Lauren's mother did her graduate work in dyslexia, and, as part of her studies, tested each of her four children for handedness. They came up as one solid righty, an ambidextrous righty, an ambidextrous lefty, and a solid lefty—a perfect sample range for her study! As the solid righty, having a seemingly laterally organized brain, Lauren nonetheless finds her typing filled with letter inversions, one sign of a bilaterally organized brain, common in creative people. She thinks that she's a bilateral, right-handed, right-brainer in a left-brained world. Not a pretty sight. At least her co-author, Lisa, presents a similar picture!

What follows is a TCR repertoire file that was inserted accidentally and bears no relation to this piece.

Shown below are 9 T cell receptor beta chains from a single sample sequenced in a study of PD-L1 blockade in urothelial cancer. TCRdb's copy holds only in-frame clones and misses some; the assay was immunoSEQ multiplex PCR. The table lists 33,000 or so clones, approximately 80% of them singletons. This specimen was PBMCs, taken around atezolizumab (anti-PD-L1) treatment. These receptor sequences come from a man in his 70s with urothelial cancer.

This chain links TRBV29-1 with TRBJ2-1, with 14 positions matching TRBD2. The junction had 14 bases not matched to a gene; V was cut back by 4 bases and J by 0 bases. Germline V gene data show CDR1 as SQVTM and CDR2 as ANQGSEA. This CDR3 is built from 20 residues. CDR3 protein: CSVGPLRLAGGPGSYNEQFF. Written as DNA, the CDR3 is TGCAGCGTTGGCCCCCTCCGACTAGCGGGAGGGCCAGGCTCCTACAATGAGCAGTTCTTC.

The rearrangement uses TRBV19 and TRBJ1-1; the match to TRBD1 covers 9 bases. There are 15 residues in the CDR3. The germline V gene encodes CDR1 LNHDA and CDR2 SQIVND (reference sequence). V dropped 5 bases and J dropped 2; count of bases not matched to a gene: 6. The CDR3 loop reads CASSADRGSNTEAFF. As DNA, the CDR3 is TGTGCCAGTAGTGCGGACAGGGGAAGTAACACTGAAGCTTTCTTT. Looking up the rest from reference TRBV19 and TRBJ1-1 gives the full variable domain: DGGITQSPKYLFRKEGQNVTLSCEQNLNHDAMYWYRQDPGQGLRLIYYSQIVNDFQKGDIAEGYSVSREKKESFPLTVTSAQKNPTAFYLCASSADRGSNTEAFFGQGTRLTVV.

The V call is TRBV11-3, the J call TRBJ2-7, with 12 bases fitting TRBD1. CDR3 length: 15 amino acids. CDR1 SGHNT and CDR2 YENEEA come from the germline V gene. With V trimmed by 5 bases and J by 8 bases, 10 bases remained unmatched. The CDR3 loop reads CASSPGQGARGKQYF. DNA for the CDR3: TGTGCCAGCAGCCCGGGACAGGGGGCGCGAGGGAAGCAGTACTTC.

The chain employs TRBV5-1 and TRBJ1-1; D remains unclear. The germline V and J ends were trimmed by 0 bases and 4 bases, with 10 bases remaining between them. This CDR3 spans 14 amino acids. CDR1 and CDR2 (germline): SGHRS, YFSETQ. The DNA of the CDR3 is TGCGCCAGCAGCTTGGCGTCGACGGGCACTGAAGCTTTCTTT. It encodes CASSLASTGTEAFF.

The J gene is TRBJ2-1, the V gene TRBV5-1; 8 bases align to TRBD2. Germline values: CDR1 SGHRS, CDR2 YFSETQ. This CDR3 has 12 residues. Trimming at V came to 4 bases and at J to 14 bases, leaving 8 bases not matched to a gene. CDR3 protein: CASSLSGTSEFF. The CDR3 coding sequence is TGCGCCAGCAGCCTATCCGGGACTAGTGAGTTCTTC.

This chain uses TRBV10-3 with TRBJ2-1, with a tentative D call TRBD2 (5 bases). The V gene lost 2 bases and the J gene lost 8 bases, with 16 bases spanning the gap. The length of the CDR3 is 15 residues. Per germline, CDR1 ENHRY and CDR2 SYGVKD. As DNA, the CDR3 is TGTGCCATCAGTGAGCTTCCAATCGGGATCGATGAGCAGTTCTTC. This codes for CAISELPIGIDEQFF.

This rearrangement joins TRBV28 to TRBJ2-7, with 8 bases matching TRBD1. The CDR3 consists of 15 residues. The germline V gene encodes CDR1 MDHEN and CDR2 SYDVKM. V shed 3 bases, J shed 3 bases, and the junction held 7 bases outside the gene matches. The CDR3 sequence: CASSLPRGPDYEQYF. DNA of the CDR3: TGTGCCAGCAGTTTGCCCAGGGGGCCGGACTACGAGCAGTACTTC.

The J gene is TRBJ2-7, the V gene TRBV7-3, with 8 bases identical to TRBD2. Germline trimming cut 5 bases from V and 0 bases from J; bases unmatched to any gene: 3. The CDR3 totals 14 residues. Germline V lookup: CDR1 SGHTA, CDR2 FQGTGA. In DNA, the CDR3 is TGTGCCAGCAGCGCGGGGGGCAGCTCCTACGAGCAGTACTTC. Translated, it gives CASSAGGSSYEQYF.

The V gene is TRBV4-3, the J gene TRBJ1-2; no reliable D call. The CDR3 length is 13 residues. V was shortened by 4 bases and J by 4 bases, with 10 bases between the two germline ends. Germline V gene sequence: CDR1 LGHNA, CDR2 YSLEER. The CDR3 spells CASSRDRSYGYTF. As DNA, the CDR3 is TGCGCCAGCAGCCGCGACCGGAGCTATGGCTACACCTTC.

Whichever hand you use, you'll want to learn to "switch" between your left brain and right brain as you learn to draw. This becomes easier and easier the more you practice, and drawing practice is one of the best exercises to improve your switching function.
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